|Title||A Longitudinal Study of Medical Practices' Treatment of Patients Who Use Tobacco.|
|Publication Type||Journal Article|
|Year of Publication||2016|
|Authors||Ramsay PP, Shortell SM, Casalino LP, Rodriguez HP, Rittenhouse DR|
|Journal||Am J Prev Med|
|Date Published||2016 Mar|
|Keywords||Cross-Sectional Studies, Humans, Linear Models, Longitudinal Studies, Multivariate Analysis, Patient Care Management, Physician Incentive Plans, Practice Patterns, Physicians', Primary Health Care, Referral and Consultation, Reimbursement, Incentive, Surveys and Questionnaires, Tobacco Use, Tobacco Use Cessation, United States|
INTRODUCTION: Many patients who use tobacco have never been encouraged by their healthcare providers to quit. In recent years, incentives have been provided for medical practices to incorporate tobacco-cessation processes into routine care. This study examined growth in use of these processes as well as organizational and policy factors associated with their implementation.
METHODS: Data from three National Study of Physician Organizations surveys fielded in 2006-2013 were analyzed in 2014. The analyses estimated multivariate longitudinal and cross-sectional linear regression models to assess the relationship between implementation of cessation processes and change in practices' characteristics and external incentives, including state mandates for tobacco-cessation coverage.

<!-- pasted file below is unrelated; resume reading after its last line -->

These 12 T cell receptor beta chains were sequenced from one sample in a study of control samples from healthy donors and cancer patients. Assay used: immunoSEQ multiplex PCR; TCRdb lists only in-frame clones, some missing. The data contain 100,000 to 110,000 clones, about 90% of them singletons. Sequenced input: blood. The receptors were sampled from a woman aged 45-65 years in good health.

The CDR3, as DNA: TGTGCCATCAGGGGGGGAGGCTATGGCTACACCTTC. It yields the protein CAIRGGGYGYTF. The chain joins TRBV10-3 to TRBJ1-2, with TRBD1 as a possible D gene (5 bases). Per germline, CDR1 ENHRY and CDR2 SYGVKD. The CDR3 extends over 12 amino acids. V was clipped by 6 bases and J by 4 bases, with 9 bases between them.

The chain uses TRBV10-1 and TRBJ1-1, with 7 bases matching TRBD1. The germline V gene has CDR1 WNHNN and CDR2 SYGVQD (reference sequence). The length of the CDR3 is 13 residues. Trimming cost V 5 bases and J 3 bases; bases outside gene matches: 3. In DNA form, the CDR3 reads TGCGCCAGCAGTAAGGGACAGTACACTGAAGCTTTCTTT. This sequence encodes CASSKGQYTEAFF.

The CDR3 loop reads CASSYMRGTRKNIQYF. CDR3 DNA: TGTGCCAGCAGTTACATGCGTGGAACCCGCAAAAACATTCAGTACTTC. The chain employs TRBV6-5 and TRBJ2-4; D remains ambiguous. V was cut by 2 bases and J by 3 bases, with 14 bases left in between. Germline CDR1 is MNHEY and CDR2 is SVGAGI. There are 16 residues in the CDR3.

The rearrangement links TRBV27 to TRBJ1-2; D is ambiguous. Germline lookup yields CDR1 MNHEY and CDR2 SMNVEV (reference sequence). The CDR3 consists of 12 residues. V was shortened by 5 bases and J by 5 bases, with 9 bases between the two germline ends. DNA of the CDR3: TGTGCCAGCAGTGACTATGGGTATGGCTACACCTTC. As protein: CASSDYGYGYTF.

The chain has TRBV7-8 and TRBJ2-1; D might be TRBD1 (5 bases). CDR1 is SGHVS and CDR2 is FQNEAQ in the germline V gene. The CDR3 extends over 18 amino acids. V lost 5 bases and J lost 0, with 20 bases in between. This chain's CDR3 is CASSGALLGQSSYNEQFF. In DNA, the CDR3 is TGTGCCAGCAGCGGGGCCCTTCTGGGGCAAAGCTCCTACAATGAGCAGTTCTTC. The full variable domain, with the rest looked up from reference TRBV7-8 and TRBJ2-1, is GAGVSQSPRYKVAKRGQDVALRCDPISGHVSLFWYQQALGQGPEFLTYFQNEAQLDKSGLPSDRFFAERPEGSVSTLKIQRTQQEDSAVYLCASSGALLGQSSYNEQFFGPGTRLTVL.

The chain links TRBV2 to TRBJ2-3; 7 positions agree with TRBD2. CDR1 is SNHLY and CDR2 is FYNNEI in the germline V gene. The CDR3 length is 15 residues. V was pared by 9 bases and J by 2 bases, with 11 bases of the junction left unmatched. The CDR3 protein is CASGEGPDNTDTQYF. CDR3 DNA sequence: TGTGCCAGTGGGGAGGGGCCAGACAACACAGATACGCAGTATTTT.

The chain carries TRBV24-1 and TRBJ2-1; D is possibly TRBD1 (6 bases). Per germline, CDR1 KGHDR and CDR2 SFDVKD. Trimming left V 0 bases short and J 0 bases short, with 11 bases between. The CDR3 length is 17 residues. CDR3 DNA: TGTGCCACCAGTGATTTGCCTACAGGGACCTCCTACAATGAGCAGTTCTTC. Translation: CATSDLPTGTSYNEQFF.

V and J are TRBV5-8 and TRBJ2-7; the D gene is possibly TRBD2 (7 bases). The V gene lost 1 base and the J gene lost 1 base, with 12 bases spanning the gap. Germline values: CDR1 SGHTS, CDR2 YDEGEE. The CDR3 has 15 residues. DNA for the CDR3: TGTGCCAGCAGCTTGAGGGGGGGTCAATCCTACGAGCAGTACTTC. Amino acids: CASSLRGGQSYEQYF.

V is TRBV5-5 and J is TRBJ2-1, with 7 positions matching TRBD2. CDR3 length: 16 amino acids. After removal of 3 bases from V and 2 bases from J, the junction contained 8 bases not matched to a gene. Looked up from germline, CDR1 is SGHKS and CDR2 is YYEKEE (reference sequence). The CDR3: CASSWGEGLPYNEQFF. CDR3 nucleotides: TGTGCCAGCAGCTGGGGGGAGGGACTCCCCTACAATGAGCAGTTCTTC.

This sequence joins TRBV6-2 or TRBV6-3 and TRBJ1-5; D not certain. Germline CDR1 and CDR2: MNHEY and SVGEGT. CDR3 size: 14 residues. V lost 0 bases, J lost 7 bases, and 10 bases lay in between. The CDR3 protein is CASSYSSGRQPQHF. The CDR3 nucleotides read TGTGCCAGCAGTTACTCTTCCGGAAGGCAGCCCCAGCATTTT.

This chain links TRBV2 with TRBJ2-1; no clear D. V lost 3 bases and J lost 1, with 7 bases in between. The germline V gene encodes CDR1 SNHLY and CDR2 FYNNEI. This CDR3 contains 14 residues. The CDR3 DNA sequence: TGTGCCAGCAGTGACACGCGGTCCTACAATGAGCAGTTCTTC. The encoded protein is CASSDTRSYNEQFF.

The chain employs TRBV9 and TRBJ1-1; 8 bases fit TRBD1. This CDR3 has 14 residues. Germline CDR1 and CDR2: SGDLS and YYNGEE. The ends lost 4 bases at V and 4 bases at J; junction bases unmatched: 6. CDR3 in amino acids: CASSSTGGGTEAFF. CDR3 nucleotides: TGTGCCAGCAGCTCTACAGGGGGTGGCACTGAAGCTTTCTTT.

RESULTS: Systematic identification of patients who use tobacco increased in large (26% to 91%, p<0.0001) and small-medium practices (69% to 83%, p<0.0001). Neither routine advice to quit nor referral to counseling and guideline-based point-of-care reminders increased. Practice feedback to physicians on their use of cessation interventions increased (18% to 29%, p<0.0001) for small-medium practices. State-mandated coverage was associated with the use of cessation processes in small-medium practices (p<0.0001), as was pay for performance participation (p<0.0001); public reporting (p<0.0001); Medicaid revenue (p=0.02); and practice size (p<0.0001). Among large practices, predictors were practice size (p<0.0001); hospital ownership (p=0.004); public reporting (p=0.03); and primary care practice (p=0.04).
CONCLUSIONS: The findings suggest that state-mandated coverage for tobacco-cessation treatment and increased use of external incentives such as pay for performance and public reporting programs may improve care for patients who use tobacco.
|Alternate Journal||Am J Prev Med|